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Diversity Hiring: The 101

Diversity and inclusion in the workplace should be an integral part of any company’s recruitment process, and success in this area is actually critical to business performance with studies showing that having a diverse workforce directly correlates to increased innovation and performance, and ultimately an improved bottom line. Diversity is defined as the practice or quality of including or involving people from a range of different social and ethnic backgrounds and of different genders, sexual orientations, and races. While diversity isn’t only about race or gender, the statistics on these are a telling insight into the inequities stubbornly entrenched in our society. It’s clear that well-intentioned commitments to diversity in the workplace too often don’t actually translate into a diverse workforce.

The challenge lies in moving from a box-ticking exercise to impactful actions. These tips are designed to help either review your current policies or take your first steps to attract a more diverse and inclusive workforce.

First impressions matter

Your candidate's experience begins from their first touchpoint with your company which will likely be your website. Your website is the front page for your efforts in diversity so be sure to have imagery that represents a variety of races, gender, and abilities. You can ensure this isn’t just lip service by having employee spotlights from your workforce, and by publishing diversity and inclusion content. You could even use targeted microsites to reach underrepresented groups.

Expand your talent network

The number one objective of your diversity and inclusion policy should be to expand your talent network by reaching and nurturing underrepresented groups. You can do this in a number of ways such as posting to a variety of job boards including those focused on diversity hiring, or by developing a culture of referrals. Additionally, if resourcing allows, you could develop opt-in talent networks to stay in touch and build relationships with your top candidates.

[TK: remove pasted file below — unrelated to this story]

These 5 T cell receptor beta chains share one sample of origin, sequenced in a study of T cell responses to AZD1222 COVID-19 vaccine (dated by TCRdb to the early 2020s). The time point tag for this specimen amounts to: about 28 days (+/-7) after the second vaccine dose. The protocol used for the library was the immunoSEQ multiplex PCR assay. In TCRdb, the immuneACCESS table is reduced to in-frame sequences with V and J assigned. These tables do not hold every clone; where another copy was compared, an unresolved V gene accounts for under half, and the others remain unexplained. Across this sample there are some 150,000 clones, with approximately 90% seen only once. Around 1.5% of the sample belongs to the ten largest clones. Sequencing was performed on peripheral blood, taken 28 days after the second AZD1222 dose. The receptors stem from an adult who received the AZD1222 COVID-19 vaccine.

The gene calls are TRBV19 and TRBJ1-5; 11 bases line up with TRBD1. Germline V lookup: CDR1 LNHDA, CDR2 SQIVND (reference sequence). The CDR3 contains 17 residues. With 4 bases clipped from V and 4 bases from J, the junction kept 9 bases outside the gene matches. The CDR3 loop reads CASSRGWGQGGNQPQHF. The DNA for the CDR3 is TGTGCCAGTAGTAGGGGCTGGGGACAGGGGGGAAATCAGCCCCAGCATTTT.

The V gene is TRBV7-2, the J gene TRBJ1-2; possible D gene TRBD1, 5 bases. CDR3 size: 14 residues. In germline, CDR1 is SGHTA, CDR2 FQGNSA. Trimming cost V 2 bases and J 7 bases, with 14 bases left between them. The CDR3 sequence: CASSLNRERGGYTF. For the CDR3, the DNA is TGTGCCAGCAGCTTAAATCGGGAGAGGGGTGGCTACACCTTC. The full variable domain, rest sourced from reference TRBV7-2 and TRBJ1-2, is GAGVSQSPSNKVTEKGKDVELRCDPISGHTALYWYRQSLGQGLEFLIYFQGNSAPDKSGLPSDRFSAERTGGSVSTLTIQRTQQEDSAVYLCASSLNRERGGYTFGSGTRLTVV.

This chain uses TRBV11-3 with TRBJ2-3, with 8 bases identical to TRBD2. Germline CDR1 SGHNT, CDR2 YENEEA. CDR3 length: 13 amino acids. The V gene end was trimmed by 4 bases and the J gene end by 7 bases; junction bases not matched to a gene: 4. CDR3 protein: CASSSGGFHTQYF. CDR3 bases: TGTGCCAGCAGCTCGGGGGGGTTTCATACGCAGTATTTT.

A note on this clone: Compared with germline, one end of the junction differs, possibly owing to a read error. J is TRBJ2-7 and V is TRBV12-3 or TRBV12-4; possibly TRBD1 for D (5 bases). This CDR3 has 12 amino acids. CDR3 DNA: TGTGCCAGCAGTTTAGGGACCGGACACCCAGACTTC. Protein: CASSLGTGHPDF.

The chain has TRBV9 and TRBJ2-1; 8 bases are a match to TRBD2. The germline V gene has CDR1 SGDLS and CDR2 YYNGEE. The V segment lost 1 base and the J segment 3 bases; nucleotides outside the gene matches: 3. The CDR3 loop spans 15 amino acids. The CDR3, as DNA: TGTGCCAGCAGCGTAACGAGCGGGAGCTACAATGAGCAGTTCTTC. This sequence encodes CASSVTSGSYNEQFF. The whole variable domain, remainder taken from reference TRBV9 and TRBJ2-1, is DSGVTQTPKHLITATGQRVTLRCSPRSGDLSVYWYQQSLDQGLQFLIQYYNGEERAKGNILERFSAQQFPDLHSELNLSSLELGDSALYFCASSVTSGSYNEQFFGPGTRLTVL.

Reduce unconscious bias

Reducing unconscious bias is critically important not only in your hiring process but in the workplace too. In terms of recruitment advertising, be careful not to use gender-coded words. For example, instead of using the phrase “strong track record” where strong is a male gender-coded word, replace it with a gender-neutral word such as “proven” or “exceptional”. Remove any identifying information from application forms or resumes and be careful not to include too many “desirable” qualifications or experience on the job specification as underrepresented groups are less likely to apply unless they are 100% qualified. Regarding unconscious bias in the workplace, have every employee take training as part of their induction process and periodically to help them recognize their own unconscious bias, and how to control and overcome it.

Measure your progress

It’s important to track and monitor your diversity efforts. By doing so, you will understand how your diverse candidates are progressing through the recruitment process, be able to identify your most consistently successful sources of diverse talent, and monitor which content is most engaging. Only by measuring your progress will you be able to understand your success in your diversity hiring strategies, and make suitable adjustments to improve processes if necessary.

NES Group has been a sector leader since 1997, providing executive recruiting services to both the Enterprise Risk Mitigation and Marketing Services sectors, and serving Fortune 500, mid-tier, late-stage start-ups, and fintech firms – successfully completing over 600 executive-level assignments. Learn more


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